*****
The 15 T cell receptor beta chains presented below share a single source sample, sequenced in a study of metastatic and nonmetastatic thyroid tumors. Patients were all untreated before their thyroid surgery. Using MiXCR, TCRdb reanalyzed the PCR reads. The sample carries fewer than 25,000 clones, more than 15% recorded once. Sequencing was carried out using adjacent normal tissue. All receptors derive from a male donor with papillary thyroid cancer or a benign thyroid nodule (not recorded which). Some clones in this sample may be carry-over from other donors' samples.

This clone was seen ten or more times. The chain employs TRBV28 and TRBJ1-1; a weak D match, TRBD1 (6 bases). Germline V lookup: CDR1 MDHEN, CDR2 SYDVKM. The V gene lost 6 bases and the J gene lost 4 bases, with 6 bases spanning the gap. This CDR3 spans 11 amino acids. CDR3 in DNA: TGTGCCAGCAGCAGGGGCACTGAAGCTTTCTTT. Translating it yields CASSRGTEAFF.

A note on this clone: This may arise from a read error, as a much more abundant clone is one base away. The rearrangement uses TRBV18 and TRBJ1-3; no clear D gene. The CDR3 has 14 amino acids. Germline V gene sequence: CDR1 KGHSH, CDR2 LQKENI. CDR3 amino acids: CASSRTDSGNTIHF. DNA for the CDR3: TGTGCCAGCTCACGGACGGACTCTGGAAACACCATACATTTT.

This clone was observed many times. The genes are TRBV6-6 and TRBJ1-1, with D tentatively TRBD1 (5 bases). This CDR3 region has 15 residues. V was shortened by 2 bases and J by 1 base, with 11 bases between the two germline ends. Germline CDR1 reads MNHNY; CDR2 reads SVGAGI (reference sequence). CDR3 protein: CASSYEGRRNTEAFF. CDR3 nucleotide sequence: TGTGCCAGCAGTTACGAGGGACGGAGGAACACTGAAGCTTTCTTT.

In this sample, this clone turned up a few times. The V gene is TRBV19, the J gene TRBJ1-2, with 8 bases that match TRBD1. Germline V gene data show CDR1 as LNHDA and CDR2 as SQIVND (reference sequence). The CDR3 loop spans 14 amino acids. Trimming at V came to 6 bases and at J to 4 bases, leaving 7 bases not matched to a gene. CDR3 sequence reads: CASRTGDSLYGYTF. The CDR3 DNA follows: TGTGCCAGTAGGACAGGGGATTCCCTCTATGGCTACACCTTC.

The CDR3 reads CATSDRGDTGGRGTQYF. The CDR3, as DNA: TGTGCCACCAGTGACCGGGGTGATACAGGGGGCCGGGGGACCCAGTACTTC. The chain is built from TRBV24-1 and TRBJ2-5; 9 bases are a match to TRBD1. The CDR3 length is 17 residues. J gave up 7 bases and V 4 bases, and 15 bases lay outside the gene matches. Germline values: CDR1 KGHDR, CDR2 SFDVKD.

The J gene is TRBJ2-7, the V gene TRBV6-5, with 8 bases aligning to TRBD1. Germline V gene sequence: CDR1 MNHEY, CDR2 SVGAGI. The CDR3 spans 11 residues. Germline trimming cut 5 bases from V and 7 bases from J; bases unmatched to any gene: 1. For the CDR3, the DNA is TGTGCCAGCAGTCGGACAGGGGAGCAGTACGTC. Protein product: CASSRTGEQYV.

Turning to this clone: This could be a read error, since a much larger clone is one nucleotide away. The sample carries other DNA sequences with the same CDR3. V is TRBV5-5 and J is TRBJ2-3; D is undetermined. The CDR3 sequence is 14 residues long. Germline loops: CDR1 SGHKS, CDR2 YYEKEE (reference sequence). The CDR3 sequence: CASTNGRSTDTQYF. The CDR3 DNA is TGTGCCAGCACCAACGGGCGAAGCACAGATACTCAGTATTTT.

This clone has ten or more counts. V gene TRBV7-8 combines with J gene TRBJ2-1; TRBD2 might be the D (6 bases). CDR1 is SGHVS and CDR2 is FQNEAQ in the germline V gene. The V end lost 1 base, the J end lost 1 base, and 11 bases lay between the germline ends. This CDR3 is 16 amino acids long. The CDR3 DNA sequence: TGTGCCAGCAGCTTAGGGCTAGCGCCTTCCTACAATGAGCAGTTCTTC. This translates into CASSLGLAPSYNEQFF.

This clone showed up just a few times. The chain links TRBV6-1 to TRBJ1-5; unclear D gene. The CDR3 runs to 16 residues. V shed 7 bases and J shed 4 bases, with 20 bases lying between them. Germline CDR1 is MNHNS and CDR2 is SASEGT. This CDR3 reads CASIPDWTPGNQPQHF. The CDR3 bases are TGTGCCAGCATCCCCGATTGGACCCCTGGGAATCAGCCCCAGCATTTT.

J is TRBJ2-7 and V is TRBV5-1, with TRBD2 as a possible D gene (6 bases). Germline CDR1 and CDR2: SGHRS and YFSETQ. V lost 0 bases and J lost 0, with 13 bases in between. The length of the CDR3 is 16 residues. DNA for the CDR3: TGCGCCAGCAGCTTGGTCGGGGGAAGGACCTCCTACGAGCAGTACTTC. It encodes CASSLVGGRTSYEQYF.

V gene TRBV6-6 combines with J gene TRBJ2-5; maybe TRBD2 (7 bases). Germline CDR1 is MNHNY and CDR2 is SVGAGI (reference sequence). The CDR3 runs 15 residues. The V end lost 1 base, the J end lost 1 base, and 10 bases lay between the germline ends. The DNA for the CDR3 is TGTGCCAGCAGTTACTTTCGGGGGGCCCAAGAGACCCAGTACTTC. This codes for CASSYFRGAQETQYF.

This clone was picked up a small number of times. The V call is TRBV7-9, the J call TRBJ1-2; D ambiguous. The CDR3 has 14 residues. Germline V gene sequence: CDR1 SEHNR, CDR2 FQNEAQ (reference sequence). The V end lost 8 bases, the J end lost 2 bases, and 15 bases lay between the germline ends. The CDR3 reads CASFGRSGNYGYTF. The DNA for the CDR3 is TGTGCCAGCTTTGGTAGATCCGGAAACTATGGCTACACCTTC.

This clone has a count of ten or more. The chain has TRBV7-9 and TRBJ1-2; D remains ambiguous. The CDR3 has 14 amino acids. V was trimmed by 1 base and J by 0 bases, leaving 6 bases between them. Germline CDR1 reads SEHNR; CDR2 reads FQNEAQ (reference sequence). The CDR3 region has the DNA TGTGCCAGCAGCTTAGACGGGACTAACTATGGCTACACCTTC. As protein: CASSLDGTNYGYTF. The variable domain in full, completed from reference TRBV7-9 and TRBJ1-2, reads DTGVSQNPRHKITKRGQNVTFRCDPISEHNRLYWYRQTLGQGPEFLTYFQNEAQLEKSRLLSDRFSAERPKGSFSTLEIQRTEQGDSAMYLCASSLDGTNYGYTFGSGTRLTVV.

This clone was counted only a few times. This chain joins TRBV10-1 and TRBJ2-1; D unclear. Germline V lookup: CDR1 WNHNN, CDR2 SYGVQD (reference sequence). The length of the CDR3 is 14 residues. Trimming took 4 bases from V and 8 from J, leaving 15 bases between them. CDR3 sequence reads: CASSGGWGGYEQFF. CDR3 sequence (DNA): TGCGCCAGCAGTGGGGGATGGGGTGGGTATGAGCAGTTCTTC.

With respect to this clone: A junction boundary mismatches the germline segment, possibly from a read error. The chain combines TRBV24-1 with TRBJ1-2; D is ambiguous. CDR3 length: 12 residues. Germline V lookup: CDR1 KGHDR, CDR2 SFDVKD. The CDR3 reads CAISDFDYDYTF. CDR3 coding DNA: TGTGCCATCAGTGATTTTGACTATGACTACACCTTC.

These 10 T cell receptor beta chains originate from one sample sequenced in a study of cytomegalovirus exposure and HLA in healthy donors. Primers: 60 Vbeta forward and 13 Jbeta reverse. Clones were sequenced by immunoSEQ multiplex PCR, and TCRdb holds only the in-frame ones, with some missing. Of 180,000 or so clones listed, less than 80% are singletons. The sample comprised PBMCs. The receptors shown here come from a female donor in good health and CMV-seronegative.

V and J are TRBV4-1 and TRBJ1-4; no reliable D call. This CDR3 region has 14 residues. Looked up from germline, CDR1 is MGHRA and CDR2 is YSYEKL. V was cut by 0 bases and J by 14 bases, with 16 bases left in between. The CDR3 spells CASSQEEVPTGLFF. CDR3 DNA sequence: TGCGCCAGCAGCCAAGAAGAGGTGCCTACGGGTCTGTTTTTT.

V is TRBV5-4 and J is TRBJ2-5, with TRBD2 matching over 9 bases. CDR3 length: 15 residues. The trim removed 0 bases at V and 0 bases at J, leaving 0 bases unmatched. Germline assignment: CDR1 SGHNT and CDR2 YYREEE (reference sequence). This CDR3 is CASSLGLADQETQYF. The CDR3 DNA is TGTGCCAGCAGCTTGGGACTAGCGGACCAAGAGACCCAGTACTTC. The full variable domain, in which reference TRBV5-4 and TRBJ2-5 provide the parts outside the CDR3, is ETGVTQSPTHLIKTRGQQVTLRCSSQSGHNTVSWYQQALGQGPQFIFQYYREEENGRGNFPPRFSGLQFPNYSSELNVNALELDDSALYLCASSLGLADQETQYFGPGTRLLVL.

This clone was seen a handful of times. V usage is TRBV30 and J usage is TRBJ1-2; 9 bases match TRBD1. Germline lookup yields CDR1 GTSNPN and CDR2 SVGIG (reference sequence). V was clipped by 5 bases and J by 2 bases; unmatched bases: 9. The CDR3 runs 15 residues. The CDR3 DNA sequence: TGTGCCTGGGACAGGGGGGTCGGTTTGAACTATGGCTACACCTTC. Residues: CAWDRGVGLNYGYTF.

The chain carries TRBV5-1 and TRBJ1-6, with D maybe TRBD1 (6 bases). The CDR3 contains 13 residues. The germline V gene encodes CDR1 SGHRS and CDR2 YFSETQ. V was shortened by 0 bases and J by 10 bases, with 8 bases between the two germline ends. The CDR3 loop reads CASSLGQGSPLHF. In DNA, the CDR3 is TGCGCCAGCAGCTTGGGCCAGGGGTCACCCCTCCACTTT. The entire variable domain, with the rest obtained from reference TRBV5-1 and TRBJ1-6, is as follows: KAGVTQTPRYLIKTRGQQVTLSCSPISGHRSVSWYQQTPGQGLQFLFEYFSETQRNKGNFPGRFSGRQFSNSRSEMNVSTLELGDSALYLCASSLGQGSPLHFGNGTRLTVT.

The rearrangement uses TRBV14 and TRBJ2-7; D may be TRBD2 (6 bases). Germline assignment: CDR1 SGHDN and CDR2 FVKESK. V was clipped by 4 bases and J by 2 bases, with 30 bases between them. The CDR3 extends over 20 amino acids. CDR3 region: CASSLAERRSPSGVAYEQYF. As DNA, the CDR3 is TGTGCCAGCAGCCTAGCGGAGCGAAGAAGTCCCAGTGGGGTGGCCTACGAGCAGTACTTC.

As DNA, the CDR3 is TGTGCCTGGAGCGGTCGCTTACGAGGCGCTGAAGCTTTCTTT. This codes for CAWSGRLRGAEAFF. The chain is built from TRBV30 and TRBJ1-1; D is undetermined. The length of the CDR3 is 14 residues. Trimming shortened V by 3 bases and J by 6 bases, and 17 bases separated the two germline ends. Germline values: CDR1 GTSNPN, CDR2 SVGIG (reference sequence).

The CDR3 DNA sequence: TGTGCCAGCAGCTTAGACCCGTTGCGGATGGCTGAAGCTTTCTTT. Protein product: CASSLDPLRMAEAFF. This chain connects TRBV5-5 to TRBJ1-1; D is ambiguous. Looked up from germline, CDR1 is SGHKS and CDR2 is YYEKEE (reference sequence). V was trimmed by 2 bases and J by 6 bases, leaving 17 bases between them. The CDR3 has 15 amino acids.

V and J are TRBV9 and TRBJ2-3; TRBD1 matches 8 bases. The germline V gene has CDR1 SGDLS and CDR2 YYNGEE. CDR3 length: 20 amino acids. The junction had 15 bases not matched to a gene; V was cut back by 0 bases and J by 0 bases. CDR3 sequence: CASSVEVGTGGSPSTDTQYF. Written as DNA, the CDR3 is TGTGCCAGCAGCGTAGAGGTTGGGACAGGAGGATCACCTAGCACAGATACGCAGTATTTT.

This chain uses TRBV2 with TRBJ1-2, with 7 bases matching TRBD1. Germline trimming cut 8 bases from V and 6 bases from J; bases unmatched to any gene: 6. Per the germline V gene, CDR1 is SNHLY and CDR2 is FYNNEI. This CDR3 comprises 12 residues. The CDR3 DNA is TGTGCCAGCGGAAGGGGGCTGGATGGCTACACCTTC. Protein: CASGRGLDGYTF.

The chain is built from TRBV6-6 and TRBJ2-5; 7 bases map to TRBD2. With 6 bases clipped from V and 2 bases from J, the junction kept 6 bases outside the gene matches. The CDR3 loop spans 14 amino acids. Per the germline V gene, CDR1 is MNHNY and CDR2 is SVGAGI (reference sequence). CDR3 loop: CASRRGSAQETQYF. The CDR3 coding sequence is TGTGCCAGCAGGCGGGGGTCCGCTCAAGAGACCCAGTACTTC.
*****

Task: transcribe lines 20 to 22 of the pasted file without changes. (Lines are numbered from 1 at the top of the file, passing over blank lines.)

This clone was seen a handful of times. V usage is TRBV30 and J usage is TRBJ1-2; 9 bases match TRBD1. Germline lookup yields CDR1 GTSNPN and CDR2 SVGIG (reference sequence). V was clipped by 5 bases and J by 2 bases; unmatched bases: 9. The CDR3 runs 15 residues. The CDR3 DNA sequence: TGTGCCTGGGACAGGGGGGTCGGTTTGAACTATGGCTACACCTTC. Residues: CAWDRGVGLNYGYTF.

The chain carries TRBV5-1 and TRBJ1-6, with D maybe TRBD1 (6 bases). The CDR3 contains 13 residues. The germline V gene encodes CDR1 SGHRS and CDR2 YFSETQ. V was shortened by 0 bases and J by 10 bases, with 8 bases between the two germline ends. The CDR3 loop reads CASSLGQGSPLHF. In DNA, the CDR3 is TGCGCCAGCAGCTTGGGCCAGGGGTCACCCCTCCACTTT. The entire variable domain, with the rest obtained from reference TRBV5-1 and TRBJ1-6, is as follows: KAGVTQTPRYLIKTRGQQVTLSCSPISGHRSVSWYQQTPGQGLQFLFEYFSETQRNKGNFPGRFSGRQFSNSRSEMNVSTLELGDSALYLCASSLGQGSPLHFGNGTRLTVT.

The rearrangement uses TRBV14 and TRBJ2-7; D may be TRBD2 (6 bases). Germline assignment: CDR1 SGHDN and CDR2 FVKESK. V was clipped by 4 bases and J by 2 bases, with 30 bases between them. The CDR3 extends over 20 amino acids. CDR3 region: CASSLAERRSPSGVAYEQYF. As DNA, the CDR3 is TGTGCCAGCAGCCTAGCGGAGCGAAGAAGTCCCAGTGGGGTGGCCTACGAGCAGTACTTC.